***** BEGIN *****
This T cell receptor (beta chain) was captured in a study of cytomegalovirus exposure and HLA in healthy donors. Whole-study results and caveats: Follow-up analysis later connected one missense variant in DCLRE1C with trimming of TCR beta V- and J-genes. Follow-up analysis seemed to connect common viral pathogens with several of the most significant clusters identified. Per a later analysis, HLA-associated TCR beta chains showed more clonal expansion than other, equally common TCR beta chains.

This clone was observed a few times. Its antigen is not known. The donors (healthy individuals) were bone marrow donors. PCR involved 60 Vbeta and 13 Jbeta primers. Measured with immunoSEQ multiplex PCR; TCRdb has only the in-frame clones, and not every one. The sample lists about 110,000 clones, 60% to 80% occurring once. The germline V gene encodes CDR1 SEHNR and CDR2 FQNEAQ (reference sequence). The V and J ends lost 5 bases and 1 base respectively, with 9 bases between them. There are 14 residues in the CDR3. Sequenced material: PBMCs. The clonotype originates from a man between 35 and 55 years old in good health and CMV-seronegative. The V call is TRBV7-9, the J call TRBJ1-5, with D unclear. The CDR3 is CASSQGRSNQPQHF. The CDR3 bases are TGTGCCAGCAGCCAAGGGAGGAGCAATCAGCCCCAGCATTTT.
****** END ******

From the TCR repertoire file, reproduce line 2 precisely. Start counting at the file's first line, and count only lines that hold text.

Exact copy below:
This clone was observed a few times. Its antigen is not known. The donors (healthy individuals) were bone marrow donors. PCR involved 60 Vbeta and 13 Jbeta primers. Measured with immunoSEQ multiplex PCR; TCRdb has only the in-frame clones, and not every one. The sample lists about 110,000 clones, 60% to 80% occurring once. The germline V gene encodes CDR1 SEHNR and CDR2 FQNEAQ (reference sequence). The V and J ends lost 5 bases and 1 base respectively, with 9 bases between them. There are 14 residues in the CDR3. Sequenced material: PBMCs. The clonotype originates from a man between 35 and 55 years old in good health and CMV-seronegative. The V call is TRBV7-9, the J call TRBJ1-5, with D unclear. The CDR3 is CASSQGRSNQPQHF. The CDR3 bases are TGTGCCAGCAGCCAAGGGAGGAGCAATCAGCCCCAGCATTTT.